The Union County Health Department (UCHD) is getting tough on pediatric cancer.
UCHD Health Commissioner Jason Orcena said the board had already become aware of the pediatric cancer issue in Union County. However, there has been a recent rise in concern among residents in the county. Pediatric is defined as encompassing children ages 0 to 19.
“The community may recognize something is going on long before the numbers show that something’s going on,” he said. “Anytime someone brings the issue forward, you have to take it seriously and try to look at what’s available and try to get some information out.”
How many pediatric cancer cases are there?
Union County experienced 55 new pediatric cases from 1996 to 2014.
Orcena said that number does not represent an upward trend in the county.
Those 55 cases represented the second highest number among several surronding counties, excluding Franklin, according to information from the Ohio Department of Health. Delaware County had the highest number of pediatric cancer cases during that time frame, totaling 150 cases, though its population is much greater than Union County.
Each county has its own varying population size and growth numbers to take into consideration. Orcena said cancer rate numbers for smaller counties can be dramatically affected by a sudden influx of cases in a given year.
According to the state’s department of health, between 1996 and 2014, Union County had about 10 pediatric cancer cases per 10,000 residents. The same soures indicate Logan County had 9.6 pediatric cancer cases per 10,000 residents, Hardin had 8.5, Champaign had 8.2 children, Delaware had 7.9 children and Madison had 7.7 children.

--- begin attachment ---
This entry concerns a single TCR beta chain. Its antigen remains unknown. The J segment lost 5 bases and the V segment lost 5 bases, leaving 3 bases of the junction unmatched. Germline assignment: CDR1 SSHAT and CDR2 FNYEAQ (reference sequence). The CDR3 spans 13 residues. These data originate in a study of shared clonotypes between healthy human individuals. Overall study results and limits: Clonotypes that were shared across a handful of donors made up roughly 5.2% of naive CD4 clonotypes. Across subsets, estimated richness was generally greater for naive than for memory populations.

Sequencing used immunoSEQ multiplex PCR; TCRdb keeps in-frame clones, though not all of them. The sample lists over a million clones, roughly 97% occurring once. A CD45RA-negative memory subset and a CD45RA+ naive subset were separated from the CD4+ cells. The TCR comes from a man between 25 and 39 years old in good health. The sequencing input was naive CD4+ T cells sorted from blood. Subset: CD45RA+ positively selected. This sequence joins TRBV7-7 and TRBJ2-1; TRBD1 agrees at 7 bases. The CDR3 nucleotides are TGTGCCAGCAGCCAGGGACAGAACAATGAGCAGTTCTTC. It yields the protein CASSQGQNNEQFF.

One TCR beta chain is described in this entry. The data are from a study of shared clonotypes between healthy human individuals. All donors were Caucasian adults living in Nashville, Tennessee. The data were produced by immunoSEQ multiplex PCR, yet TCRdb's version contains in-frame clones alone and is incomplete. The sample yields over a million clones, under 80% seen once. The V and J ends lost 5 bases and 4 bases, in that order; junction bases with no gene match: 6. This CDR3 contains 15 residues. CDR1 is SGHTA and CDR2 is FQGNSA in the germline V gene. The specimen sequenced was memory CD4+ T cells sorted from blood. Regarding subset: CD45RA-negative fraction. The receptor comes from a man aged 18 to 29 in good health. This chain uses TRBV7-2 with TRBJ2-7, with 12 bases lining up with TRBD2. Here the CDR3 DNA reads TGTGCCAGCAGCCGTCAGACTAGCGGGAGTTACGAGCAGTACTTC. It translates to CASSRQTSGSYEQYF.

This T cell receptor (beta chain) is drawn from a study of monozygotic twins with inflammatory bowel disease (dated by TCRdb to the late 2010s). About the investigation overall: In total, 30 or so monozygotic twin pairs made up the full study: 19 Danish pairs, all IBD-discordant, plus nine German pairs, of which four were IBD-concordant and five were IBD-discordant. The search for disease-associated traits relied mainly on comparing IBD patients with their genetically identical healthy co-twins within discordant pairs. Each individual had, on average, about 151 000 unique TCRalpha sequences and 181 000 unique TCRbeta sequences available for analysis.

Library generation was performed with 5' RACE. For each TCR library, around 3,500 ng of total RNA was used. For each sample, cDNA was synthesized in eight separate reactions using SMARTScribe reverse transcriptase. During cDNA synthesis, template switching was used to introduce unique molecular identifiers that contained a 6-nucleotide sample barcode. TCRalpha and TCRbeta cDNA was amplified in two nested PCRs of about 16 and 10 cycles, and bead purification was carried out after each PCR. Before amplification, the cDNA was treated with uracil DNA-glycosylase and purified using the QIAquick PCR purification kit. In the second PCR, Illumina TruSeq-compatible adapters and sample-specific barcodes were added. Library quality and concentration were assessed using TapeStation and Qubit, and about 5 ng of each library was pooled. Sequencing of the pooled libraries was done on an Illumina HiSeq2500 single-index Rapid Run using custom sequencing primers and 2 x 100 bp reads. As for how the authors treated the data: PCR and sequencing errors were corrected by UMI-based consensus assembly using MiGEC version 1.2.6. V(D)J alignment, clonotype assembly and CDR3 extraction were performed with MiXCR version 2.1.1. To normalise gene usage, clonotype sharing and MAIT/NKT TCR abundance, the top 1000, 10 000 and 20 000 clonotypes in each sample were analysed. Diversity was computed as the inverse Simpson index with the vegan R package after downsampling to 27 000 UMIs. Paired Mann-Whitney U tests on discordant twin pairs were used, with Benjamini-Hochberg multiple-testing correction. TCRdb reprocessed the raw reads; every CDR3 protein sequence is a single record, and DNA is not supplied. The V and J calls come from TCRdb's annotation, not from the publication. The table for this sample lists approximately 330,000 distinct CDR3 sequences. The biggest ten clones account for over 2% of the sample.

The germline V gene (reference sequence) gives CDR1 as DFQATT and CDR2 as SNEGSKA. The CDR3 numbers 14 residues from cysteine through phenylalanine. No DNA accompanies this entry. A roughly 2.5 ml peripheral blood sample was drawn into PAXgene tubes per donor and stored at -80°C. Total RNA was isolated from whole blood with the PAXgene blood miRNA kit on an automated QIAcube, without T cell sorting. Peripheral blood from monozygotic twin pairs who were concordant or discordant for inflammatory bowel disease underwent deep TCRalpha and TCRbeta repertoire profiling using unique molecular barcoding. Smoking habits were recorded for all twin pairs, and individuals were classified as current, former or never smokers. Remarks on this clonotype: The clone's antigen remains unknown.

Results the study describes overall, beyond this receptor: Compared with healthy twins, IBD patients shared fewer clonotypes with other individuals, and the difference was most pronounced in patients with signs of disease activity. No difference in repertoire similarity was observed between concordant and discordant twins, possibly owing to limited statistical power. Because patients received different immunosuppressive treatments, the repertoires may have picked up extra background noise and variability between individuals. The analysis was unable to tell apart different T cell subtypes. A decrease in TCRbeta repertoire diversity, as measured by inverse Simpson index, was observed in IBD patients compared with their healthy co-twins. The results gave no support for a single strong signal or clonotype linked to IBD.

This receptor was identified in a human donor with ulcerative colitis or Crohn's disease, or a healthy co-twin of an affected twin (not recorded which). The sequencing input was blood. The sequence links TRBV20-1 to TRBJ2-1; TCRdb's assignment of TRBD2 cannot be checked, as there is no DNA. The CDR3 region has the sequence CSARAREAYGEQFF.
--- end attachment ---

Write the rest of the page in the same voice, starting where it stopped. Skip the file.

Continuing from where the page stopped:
According to data, Union County’s most prevalent case of pediatric cancer, besides its “other sites/ types” category, is leukemia, totaling at 16 cases experienced from 1996 to 2016. Leukemia is also the most common case of pediatric cancer in Marysville, as the city experiences 13 cases.
Explanation and solutions
Orcena said there is a small, anomalous spike in cases from 2015 to 2016. He said the rates are unpredictable as well. For example, he said some years could have zero cases reported, while other years could have as many as six cases reported.
“It creates problems when looking at the data and drawing conclusions,” he said.
He said it’s normal Marysville would see the most number of pediatric cancer cases within the county, as it’s the most densely populated and fastest growing area in the county.
Orcena said the problem the county experiences with cancer is that, unlike infectious diseases, there aren’t listed causes for it, and instead risks.
With risks highlighted, he said adult cancer is easier to trace, be it through smoking, diet or exposure to other carcinogenic elements. However, he said tracing the causes of child cancer is more difficult.
To raise awareness in the community, he said the UCHD will start hosting public forums to talk about pediatric cancer within later this year or early in 2018. He said the forums will present local data and share the UCHD’s cancer investigation process and findings. There will also be a medical expert from the Ohio State University or Nationwide Children’s Hospital attending the forums.
“I don’t mean this as a criticism to folks we’re talking to, but it’s hard to gain commitment and interest on this topic,” he said. “The state, though we’ve had to prod and push, has done very well with providing information.
In other news, there will be a special meeting held Nov. 30, starting at 3:30 p.m., to review the 2018 budget.
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